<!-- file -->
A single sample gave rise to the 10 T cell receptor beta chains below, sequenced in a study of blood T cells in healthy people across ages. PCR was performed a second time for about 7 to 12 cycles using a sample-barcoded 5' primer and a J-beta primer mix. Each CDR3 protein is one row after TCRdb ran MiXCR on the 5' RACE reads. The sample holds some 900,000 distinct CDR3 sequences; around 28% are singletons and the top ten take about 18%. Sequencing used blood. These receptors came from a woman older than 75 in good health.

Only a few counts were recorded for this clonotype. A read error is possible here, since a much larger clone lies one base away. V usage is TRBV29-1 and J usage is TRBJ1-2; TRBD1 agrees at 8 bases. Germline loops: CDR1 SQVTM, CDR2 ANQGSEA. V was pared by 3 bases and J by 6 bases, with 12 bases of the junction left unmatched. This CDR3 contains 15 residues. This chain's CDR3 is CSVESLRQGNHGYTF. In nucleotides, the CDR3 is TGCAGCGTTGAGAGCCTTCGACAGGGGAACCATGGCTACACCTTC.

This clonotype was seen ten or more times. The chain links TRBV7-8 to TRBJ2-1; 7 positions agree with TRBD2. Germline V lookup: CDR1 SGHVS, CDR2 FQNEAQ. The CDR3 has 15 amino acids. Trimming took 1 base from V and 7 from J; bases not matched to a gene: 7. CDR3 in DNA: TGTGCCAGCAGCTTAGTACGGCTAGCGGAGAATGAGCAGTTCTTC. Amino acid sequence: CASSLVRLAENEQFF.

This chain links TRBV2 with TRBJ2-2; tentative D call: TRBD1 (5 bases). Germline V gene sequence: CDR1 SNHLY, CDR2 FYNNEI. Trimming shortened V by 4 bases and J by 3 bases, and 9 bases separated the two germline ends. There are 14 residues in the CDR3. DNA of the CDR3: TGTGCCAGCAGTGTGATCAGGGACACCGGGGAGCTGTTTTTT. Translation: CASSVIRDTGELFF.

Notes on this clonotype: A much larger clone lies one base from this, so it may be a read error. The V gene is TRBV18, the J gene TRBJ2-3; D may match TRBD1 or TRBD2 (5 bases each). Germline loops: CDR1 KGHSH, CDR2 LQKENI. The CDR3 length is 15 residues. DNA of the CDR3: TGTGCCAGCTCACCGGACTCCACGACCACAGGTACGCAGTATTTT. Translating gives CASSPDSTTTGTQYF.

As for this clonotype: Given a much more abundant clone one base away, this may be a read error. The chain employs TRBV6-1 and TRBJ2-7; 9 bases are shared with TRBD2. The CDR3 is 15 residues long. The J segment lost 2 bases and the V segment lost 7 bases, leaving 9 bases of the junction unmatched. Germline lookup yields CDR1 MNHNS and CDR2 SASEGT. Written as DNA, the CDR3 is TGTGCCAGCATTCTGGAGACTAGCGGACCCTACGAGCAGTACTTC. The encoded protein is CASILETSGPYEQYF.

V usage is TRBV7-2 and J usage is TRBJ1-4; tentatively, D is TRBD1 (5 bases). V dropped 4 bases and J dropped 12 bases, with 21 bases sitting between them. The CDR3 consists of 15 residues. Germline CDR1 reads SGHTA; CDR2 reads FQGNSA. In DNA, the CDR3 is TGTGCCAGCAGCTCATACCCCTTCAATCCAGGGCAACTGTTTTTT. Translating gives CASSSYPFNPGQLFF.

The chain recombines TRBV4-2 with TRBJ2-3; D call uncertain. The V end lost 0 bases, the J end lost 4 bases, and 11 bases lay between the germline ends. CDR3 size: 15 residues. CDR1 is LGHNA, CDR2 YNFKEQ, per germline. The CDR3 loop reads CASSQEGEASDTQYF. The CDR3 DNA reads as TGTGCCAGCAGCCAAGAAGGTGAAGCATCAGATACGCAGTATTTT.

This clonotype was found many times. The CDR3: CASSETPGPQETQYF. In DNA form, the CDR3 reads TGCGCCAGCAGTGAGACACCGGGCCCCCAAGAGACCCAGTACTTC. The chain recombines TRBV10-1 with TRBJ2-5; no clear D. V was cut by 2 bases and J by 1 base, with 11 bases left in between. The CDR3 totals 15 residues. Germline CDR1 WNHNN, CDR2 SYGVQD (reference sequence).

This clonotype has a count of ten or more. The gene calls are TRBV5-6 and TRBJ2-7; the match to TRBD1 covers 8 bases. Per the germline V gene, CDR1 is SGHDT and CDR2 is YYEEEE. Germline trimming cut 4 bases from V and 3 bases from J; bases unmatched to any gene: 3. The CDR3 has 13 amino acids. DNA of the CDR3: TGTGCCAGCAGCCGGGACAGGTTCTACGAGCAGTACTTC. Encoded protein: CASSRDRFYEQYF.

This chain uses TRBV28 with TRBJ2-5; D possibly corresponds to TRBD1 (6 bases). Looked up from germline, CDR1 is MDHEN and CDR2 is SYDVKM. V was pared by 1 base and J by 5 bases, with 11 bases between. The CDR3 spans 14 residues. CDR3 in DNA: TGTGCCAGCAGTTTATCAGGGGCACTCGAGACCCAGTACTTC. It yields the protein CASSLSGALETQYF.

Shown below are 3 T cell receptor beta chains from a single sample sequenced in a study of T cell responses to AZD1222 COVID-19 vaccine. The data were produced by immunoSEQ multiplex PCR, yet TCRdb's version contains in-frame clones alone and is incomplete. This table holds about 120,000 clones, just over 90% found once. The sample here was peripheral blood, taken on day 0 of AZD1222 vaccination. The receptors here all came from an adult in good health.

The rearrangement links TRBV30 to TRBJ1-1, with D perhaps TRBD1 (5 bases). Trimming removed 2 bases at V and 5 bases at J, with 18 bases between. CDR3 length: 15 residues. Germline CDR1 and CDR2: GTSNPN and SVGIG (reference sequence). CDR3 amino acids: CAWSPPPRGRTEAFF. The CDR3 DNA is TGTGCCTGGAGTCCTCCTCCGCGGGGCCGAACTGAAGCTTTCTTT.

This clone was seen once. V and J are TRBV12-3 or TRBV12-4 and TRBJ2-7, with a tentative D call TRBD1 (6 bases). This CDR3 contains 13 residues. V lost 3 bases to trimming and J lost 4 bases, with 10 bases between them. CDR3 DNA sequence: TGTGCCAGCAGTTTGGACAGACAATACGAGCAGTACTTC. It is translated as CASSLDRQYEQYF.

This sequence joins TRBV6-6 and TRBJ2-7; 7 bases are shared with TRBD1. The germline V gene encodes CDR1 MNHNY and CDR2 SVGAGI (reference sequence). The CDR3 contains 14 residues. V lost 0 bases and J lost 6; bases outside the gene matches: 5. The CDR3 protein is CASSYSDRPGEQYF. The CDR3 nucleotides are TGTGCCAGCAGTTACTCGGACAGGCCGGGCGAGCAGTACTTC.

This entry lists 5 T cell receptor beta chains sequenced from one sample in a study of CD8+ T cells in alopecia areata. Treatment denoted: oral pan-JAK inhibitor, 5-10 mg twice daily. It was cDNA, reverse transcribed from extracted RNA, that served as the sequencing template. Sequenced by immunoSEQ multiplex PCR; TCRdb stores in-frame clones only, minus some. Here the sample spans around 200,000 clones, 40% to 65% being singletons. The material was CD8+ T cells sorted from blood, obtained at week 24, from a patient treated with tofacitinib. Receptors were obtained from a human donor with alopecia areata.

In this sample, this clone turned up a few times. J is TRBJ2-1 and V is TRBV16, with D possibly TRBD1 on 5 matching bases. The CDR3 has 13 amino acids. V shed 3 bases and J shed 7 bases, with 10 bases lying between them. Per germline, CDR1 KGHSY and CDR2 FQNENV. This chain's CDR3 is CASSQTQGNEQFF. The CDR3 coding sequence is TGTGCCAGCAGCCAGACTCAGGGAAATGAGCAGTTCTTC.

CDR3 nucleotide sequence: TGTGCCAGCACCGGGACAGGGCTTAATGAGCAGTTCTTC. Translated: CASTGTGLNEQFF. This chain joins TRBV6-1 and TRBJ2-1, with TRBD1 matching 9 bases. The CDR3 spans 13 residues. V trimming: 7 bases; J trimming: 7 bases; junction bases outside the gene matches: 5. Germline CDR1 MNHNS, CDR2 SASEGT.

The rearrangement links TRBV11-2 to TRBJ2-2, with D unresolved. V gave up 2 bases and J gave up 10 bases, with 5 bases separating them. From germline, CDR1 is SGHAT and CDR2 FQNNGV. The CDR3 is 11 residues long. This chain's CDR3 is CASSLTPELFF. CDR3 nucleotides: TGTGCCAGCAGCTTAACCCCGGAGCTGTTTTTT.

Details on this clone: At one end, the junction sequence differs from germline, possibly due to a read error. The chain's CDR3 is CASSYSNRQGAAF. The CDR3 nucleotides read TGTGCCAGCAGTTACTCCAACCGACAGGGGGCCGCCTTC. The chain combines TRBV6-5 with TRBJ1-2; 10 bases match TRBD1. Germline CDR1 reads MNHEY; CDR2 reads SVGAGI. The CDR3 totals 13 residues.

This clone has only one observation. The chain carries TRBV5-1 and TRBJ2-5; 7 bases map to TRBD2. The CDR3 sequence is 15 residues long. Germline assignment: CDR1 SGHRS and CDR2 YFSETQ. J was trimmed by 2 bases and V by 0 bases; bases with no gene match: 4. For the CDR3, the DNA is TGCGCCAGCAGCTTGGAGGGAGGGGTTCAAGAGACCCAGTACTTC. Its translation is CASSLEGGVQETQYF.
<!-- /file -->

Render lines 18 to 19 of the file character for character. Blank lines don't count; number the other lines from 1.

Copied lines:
CDR3 nucleotide sequence: TGTGCCAGCACCGGGACAGGGCTTAATGAGCAGTTCTTC. Translated: CASTGTGLNEQFF. This chain joins TRBV6-1 and TRBJ2-1, with TRBD1 matching 9 bases. The CDR3 spans 13 residues. V trimming: 7 bases; J trimming: 7 bases; junction bases outside the gene matches: 5. Germline CDR1 MNHNS, CDR2 SASEGT.

The rearrangement links TRBV11-2 to TRBJ2-2, with D unresolved. V gave up 2 bases and J gave up 10 bases, with 5 bases separating them. From germline, CDR1 is SGHAT and CDR2 FQNNGV. The CDR3 is 11 residues long. This chain's CDR3 is CASSLTPELFF. CDR3 nucleotides: TGTGCCAGCAGCTTAACCCCGGAGCTGTTTTTT.